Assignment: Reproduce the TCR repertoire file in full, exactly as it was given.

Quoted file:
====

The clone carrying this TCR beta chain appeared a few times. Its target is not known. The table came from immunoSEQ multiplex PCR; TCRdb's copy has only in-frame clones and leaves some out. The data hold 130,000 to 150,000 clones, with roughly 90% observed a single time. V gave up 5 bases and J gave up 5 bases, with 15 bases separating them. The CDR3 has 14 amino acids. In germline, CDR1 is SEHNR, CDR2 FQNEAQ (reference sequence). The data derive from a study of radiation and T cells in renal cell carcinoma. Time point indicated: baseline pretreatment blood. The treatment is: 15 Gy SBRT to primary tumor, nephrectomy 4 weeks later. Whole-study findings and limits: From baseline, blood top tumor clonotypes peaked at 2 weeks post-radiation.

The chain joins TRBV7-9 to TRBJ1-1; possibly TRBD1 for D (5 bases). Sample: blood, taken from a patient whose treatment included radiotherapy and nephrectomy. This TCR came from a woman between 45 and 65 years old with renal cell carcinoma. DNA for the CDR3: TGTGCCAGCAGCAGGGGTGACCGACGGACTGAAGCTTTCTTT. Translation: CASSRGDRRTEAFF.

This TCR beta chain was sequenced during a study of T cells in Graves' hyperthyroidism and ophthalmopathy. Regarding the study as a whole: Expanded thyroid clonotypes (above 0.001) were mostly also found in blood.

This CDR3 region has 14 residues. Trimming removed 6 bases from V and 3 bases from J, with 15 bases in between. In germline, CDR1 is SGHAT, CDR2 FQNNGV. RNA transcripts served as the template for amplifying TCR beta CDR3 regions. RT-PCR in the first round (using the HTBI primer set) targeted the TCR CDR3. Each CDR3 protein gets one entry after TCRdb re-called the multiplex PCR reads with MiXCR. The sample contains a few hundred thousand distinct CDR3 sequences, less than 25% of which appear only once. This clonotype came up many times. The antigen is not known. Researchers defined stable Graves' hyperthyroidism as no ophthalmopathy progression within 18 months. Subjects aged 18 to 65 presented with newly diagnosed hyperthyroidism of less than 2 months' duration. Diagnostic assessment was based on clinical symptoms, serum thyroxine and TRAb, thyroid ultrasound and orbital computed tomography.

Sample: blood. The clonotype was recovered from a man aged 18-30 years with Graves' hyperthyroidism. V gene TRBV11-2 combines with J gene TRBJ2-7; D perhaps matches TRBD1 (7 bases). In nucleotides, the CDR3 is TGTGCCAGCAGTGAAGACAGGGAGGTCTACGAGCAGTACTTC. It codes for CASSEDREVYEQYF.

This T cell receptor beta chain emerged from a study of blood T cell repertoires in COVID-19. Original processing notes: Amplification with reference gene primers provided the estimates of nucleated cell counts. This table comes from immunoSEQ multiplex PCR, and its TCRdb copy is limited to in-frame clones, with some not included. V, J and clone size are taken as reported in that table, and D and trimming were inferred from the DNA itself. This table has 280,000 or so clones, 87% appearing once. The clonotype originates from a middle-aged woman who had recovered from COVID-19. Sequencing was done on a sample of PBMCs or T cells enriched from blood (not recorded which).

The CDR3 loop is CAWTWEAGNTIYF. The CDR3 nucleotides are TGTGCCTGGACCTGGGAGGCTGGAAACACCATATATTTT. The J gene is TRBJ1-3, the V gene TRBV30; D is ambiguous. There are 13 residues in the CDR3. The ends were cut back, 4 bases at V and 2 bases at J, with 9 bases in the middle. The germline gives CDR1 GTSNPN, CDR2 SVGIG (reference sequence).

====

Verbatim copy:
The clone carrying this TCR beta chain appeared a few times. Its target is not known. The table came from immunoSEQ multiplex PCR; TCRdb's copy has only in-frame clones and leaves some out. The data hold 130,000 to 150,000 clones, with roughly 90% observed a single time. V gave up 5 bases and J gave up 5 bases, with 15 bases separating them. The CDR3 has 14 amino acids. In germline, CDR1 is SEHNR, CDR2 FQNEAQ (reference sequence). The data derive from a study of radiation and T cells in renal cell carcinoma. Time point indicated: baseline pretreatment blood. The treatment is: 15 Gy SBRT to primary tumor, nephrectomy 4 weeks later. Whole-study findings and limits: From baseline, blood top tumor clonotypes peaked at 2 weeks post-radiation.

The chain joins TRBV7-9 to TRBJ1-1; possibly TRBD1 for D (5 bases). Sample: blood, taken from a patient whose treatment included radiotherapy and nephrectomy. This TCR came from a woman between 45 and 65 years old with renal cell carcinoma. DNA for the CDR3: TGTGCCAGCAGCAGGGGTGACCGACGGACTGAAGCTTTCTTT. Translation: CASSRGDRRTEAFF.

This TCR beta chain was sequenced during a study of T cells in Graves' hyperthyroidism and ophthalmopathy. Regarding the study as a whole: Expanded thyroid clonotypes (above 0.001) were mostly also found in blood.

This CDR3 region has 14 residues. Trimming removed 6 bases from V and 3 bases from J, with 15 bases in between. In germline, CDR1 is SGHAT, CDR2 FQNNGV. RNA transcripts served as the template for amplifying TCR beta CDR3 regions. RT-PCR in the first round (using the HTBI primer set) targeted the TCR CDR3. Each CDR3 protein gets one entry after TCRdb re-called the multiplex PCR reads with MiXCR. The sample contains a few hundred thousand distinct CDR3 sequences, less than 25% of which appear only once. This clonotype came up many times. The antigen is not known. Researchers defined stable Graves' hyperthyroidism as no ophthalmopathy progression within 18 months. Subjects aged 18 to 65 presented with newly diagnosed hyperthyroidism of less than 2 months' duration. Diagnostic assessment was based on clinical symptoms, serum thyroxine and TRAb, thyroid ultrasound and orbital computed tomography.

Sample: blood. The clonotype was recovered from a man aged 18-30 years with Graves' hyperthyroidism. V gene TRBV11-2 combines with J gene TRBJ2-7; D perhaps matches TRBD1 (7 bases). In nucleotides, the CDR3 is TGTGCCAGCAGTGAAGACAGGGAGGTCTACGAGCAGTACTTC. It codes for CASSEDREVYEQYF.

This T cell receptor beta chain emerged from a study of blood T cell repertoires in COVID-19. Original processing notes: Amplification with reference gene primers provided the estimates of nucleated cell counts. This table comes from immunoSEQ multiplex PCR, and its TCRdb copy is limited to in-frame clones, with some not included. V, J and clone size are taken as reported in that table, and D and trimming were inferred from the DNA itself. This table has 280,000 or so clones, 87% appearing once. The clonotype originates from a middle-aged woman who had recovered from COVID-19. Sequencing was done on a sample of PBMCs or T cells enriched from blood (not recorded which).

The CDR3 loop is CAWTWEAGNTIYF. The CDR3 nucleotides are TGTGCCTGGACCTGGGAGGCTGGAAACACCATATATTTT. The J gene is TRBJ1-3, the V gene TRBV30; D is ambiguous. There are 13 residues in the CDR3. The ends were cut back, 4 bases at V and 2 bases at J, with 9 bases in the middle. The germline gives CDR1 GTSNPN, CDR2 SVGIG (reference sequence).